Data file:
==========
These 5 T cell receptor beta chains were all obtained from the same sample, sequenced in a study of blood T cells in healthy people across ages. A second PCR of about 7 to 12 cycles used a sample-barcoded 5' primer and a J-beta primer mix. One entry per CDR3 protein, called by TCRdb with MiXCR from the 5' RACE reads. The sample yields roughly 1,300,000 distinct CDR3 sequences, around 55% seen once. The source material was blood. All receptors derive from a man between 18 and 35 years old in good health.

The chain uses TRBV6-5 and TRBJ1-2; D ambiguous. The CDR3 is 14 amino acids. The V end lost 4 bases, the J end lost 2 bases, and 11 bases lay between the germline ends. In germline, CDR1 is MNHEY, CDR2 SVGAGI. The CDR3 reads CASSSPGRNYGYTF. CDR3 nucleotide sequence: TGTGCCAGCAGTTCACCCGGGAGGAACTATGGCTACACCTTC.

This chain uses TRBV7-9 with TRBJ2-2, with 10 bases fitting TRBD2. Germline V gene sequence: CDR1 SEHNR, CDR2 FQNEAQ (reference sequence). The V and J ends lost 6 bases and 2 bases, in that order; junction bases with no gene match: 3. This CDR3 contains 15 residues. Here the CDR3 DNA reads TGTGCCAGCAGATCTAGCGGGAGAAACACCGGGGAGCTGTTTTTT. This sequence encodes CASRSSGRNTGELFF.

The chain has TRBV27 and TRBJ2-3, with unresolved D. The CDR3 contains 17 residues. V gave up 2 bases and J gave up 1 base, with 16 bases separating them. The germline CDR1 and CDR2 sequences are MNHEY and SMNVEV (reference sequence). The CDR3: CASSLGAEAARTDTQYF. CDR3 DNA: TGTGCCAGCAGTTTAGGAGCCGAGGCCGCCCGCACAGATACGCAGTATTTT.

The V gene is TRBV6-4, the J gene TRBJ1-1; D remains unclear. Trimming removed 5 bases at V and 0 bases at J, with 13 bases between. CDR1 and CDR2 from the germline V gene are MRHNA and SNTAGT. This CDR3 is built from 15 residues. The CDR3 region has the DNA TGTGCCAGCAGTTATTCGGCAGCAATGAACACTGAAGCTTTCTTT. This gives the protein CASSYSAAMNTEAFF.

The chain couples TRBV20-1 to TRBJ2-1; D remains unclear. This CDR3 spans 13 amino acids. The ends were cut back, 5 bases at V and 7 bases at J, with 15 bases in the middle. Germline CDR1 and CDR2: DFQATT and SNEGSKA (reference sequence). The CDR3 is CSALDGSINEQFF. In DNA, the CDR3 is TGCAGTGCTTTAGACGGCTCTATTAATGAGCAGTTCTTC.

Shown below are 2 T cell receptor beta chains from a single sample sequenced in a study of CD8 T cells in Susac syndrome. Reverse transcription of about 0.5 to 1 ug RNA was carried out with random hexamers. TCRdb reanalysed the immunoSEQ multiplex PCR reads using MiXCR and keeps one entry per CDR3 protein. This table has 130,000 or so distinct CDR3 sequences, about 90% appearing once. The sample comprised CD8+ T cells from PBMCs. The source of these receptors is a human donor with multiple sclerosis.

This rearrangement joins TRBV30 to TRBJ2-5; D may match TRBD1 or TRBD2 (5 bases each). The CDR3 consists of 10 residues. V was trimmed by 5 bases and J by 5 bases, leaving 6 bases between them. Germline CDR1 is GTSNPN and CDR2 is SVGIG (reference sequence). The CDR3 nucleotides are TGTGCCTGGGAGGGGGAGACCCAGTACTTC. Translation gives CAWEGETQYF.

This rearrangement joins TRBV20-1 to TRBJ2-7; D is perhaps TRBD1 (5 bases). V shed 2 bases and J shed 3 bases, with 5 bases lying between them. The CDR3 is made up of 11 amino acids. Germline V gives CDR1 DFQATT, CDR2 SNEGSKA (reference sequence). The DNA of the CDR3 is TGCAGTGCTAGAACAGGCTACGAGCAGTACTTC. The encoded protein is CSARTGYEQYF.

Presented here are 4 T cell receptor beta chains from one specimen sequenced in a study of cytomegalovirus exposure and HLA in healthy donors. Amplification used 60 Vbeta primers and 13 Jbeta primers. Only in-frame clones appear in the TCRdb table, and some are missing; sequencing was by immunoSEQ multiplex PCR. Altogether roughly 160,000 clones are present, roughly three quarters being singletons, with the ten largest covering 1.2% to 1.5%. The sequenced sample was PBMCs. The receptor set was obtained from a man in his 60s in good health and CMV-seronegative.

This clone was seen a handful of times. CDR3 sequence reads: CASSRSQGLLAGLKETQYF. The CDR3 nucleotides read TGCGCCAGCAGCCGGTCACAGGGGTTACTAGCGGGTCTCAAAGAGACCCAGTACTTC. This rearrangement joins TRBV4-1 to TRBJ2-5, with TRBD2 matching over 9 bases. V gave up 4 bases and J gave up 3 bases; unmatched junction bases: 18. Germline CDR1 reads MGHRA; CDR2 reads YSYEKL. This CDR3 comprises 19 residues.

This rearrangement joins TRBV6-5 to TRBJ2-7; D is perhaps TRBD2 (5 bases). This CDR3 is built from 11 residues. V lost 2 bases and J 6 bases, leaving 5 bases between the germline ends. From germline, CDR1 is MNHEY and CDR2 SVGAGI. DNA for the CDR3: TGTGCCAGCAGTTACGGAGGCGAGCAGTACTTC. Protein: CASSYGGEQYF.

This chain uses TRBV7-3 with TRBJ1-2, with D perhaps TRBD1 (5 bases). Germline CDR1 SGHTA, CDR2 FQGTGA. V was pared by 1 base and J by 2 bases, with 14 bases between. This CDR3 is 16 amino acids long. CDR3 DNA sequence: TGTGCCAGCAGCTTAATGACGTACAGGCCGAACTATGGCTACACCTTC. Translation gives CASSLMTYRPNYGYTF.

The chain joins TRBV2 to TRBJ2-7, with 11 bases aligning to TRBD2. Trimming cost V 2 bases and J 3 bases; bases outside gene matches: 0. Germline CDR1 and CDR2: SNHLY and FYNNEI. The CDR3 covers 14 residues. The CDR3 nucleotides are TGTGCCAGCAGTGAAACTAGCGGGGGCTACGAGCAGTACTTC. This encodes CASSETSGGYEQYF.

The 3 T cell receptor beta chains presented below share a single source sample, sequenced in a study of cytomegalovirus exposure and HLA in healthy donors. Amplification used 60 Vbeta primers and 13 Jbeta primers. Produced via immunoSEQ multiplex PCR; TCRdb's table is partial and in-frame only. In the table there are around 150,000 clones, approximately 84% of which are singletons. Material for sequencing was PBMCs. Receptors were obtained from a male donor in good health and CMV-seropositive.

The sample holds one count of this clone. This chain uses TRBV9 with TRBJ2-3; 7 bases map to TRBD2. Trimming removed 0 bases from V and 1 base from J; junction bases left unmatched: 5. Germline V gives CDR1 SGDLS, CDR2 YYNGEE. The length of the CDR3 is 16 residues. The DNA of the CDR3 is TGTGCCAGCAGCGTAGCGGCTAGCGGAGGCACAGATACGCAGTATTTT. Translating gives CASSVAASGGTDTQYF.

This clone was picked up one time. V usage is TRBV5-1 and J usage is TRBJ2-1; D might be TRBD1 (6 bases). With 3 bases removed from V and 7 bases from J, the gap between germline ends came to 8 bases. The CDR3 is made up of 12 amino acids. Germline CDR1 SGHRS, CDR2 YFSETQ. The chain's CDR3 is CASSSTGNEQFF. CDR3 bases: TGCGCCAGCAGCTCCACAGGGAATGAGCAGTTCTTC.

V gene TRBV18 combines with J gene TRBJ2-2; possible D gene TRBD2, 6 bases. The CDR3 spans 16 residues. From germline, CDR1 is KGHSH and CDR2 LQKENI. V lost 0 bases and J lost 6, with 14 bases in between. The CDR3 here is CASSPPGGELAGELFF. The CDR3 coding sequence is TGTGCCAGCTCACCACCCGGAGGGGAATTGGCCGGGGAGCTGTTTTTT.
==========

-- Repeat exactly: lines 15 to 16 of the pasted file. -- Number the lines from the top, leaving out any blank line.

The 3 T cell receptor beta chains presented below share a single source sample, sequenced in a study of cytomegalovirus exposure and HLA in healthy donors. Amplification used 60 Vbeta primers and 13 Jbeta primers. Produced via immunoSEQ multiplex PCR; TCRdb's table is partial and in-frame only. In the table there are around 150,000 clones, approximately 84% of which are singletons. Material for sequencing was PBMCs. Receptors were obtained from a male donor in good health and CMV-seropositive.

The sample holds one count of this clone. This chain uses TRBV9 with TRBJ2-3; 7 bases map to TRBD2. Trimming removed 0 bases from V and 1 base from J; junction bases left unmatched: 5. Germline V gives CDR1 SGDLS, CDR2 YYNGEE. The length of the CDR3 is 16 residues. The DNA of the CDR3 is TGTGCCAGCAGCGTAGCGGCTAGCGGAGGCACAGATACGCAGTATTTT. Translating gives CASSVAASGGTDTQYF.